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Okinawa: The Ernie Pyle Connection

Yates Past - November 2008

As some people know, I am writing a book on Yates County’s World War II people. The following story was put together as a result of that effort. It should be noted up front that none of the three veterans cited below knew anything about the others until I received their stories individually over a four year period of time and in turn communicated with them. Amazing is the coincidence, to say the least, as expressed in the following stories of the three veterans, all from Yates County.

About four years ago I received the military story of Lauren Burtch from Branchport. In that account, he relates how, as an Ensign in the Navy, he commanded a LVT (Landing Vehicle,Tracked) in the invasion of Okinawa (March, 1945). His LVT was in the first wave to land troops on that Island in the Pacific.

The about eight or nine months ago, I received a call from a lady in Dundee. She had heard of my efforts to write the book and wanted to know if I received that story of Charles VerValin of Dundee. I said “No”. She said “Then you will receive it.” About three weeks later, I received the story from him. It seems that he also was an Ensign in the Navy. As his story unfolds, he also commanded a LVT in the invasion of Okinawa and he also was in the first wave of that invasion. He had in his LVT a famous person, the war correspondent Ernie Pyle. Charles VerValin landed him on the beaches of Okinawa.

I then had an “antennae vibration” in the back of my head and went back to the account submitted by Lauren Burtch four years ago. I discovered that he commented seeing Ernie Pyle on the beach. That meant that those two LVTs had to be very close to each other. Because of that possible connection, I wrote a common letter to Burtch and VerValin. About three weeks later, I received a telephone call from Lauren Burtch. He indicated that he and VerValin had talked on the phone and that they lived about 80 miles from each other in California and had gotten together once. Both agreed with my premise that their LVTs were close, but they were of the opinion that their LVTs had to have been next to each other! Wow, what a coincidence!; two men from Yates County were next to each other in LVTs in the invasion of Okinawa and they did not know that until my letter. Wow!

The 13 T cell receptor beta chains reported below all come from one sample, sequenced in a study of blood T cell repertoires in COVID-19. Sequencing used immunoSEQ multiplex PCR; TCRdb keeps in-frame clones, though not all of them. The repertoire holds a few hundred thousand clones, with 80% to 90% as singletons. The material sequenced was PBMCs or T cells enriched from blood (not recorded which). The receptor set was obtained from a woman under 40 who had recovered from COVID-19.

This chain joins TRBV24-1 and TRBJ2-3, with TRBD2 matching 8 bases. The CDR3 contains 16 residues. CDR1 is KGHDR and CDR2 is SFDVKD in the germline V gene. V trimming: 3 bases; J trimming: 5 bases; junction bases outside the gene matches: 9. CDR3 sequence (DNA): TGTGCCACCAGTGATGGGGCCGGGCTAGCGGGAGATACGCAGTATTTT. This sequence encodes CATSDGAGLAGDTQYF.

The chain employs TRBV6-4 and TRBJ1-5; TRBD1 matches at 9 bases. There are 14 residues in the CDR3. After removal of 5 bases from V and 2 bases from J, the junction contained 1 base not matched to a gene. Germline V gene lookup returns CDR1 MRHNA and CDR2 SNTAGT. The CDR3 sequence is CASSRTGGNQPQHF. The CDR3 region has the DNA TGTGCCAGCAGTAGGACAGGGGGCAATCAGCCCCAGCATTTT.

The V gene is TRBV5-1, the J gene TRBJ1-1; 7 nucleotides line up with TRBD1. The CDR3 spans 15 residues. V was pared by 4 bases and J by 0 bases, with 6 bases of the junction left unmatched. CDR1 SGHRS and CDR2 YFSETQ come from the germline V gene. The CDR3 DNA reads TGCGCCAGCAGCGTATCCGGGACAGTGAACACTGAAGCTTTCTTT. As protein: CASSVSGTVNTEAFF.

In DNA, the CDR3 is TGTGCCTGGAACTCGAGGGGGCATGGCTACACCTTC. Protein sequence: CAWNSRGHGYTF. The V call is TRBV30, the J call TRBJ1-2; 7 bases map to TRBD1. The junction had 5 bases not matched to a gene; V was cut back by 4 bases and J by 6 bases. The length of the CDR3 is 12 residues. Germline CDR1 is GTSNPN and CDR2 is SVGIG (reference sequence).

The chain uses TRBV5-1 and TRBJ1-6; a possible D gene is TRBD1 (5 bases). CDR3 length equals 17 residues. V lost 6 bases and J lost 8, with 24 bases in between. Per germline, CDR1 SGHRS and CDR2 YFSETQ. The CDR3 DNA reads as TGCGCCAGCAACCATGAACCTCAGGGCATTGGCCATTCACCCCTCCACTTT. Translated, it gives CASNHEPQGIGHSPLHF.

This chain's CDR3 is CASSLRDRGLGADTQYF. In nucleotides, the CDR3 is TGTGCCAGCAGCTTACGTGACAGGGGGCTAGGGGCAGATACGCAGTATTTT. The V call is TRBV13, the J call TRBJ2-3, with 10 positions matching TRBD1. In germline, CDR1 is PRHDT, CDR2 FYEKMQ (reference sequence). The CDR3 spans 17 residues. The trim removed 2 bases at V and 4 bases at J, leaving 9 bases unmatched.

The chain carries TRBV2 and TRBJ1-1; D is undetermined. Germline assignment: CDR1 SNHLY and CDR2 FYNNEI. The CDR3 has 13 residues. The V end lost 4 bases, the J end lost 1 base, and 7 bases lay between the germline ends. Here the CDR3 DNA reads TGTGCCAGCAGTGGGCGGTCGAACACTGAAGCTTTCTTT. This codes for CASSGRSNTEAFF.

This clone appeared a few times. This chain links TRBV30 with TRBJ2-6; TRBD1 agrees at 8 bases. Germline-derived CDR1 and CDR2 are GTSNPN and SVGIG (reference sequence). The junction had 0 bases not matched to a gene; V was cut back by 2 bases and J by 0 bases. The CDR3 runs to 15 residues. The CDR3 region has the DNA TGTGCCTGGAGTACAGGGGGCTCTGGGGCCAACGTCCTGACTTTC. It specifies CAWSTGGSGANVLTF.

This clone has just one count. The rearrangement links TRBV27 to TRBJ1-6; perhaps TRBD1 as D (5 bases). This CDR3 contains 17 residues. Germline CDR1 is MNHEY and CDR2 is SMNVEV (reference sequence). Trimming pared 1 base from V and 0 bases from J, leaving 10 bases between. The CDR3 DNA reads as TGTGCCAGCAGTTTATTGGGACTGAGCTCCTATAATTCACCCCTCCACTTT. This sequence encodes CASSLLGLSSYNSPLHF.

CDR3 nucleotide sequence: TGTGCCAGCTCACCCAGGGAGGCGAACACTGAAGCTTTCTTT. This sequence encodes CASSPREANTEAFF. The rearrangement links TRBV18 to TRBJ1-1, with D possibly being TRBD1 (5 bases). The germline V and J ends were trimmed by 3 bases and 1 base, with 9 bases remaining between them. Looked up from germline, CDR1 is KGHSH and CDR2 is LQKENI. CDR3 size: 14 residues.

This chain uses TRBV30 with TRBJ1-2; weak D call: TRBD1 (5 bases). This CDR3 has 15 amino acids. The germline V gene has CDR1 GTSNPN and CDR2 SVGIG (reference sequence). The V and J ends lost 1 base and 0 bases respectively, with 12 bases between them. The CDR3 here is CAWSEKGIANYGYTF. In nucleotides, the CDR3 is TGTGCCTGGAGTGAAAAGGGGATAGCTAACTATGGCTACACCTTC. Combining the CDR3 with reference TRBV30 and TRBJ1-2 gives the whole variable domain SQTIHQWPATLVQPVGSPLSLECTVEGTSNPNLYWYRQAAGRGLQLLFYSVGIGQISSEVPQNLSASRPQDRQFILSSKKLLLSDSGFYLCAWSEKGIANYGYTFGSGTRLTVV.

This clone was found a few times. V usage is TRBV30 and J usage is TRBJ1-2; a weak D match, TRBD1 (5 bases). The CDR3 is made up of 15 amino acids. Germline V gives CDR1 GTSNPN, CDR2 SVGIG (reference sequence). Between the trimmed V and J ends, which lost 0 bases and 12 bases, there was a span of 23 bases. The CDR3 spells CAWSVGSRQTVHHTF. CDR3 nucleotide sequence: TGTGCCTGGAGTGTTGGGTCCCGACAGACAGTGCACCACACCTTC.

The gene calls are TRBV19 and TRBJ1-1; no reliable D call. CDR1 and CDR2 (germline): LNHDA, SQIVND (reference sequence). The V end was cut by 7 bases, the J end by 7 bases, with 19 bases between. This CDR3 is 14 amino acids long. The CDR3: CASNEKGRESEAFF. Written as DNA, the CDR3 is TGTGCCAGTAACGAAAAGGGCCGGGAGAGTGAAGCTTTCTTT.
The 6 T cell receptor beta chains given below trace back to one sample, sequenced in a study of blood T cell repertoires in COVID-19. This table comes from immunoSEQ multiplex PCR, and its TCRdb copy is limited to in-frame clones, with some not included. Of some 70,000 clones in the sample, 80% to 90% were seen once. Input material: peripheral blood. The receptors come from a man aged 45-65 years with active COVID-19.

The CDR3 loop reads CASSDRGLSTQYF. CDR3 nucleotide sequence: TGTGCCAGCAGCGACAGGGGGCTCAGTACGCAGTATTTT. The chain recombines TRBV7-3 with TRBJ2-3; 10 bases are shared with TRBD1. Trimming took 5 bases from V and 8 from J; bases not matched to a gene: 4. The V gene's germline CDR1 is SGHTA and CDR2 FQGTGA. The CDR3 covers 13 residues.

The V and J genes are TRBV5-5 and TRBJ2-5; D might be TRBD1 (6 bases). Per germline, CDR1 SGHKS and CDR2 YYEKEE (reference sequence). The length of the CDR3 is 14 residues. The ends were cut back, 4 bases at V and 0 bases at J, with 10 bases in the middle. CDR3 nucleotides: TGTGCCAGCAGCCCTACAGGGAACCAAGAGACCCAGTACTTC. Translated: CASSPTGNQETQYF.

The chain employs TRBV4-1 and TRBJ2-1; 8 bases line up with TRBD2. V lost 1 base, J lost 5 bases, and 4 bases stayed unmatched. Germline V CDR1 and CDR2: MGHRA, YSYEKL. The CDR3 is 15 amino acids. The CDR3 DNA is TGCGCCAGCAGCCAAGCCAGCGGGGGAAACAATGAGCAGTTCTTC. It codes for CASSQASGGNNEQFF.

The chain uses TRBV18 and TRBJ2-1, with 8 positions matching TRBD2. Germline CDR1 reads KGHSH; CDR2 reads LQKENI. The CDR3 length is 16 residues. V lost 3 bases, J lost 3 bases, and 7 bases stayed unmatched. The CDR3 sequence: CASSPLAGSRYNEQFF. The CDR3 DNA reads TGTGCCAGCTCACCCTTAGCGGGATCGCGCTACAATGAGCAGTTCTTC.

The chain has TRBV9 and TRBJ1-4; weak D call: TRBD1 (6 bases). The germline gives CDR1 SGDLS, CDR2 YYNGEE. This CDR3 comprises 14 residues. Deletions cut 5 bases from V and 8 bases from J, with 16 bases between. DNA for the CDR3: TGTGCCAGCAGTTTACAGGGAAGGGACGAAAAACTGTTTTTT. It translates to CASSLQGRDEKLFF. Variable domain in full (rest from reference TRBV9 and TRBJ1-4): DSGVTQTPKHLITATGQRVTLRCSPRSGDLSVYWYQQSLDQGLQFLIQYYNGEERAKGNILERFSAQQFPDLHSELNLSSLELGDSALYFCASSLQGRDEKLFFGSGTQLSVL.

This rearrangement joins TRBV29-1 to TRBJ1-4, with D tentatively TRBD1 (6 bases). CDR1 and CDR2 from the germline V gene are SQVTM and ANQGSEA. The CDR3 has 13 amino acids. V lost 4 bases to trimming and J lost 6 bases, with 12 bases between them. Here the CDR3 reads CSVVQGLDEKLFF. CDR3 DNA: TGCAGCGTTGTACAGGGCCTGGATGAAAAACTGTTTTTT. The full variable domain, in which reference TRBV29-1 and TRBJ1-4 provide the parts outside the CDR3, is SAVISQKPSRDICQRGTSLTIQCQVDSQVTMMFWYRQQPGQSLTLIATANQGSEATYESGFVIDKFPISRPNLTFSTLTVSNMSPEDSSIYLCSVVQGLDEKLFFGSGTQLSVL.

There is a third dimension to the above coincidence. About four months ago I received another story concerning a WWII veteran. It was the story of Ken Barden of Penn Yan. He became a Lieutenant (Senior Grade) in the Navy, but he was an Ensign who was serving on an Amphibious Assault Ship in the landing of Okinawa. His Assault Ship was to put men into the LVTs for the final approach to the beaches. As it turns out, Ernie Pyle was on board his transport. He and Ernie Pyle had several interactions and/or disagreements, therefore his story was titled “My War with Ernie Pyle”. His descriptions of their differences are interesting and sometimes humorous. The ending of that relationship is as follows: “He proffered his hand. I shook it. Good luck to you, Sir, I said. With that Ernie Pyle clambered over the LVT that was to take him to the shore. That was the last time I ever saw Ernie Pyle.”

That meant that three men from Yates County (Branchport, Dundee, Penn Yan) during the invasion of Okinawa were next to each other in boats participating in the invasion and none of them knew it until recently! Wow! Can any of you imagine the coincidence of the above or the enormity of that coincidence?


War Correspondent Ernie Pyle (center) surrounded by sailors onboard a Navy transport a few days before the Okinawa invasion.

PS: Ernie Pyle was later killed on Okinawa by a sniper and was initially buried there. Later his remains were transferred to the Punchbowl Cemetery of the Pacific on Oahu in Hawaii. Today there is an Ernie Pyle Hall at Indiana University’s School of Journalism. There is an Ernie Pyle Library in Albuquerque, NM where he lived when the war started and his boyhood home in Dana, Indiana has been restored ad is a State Historic Site.

by Bob Evan, Jerusalem Town Historian


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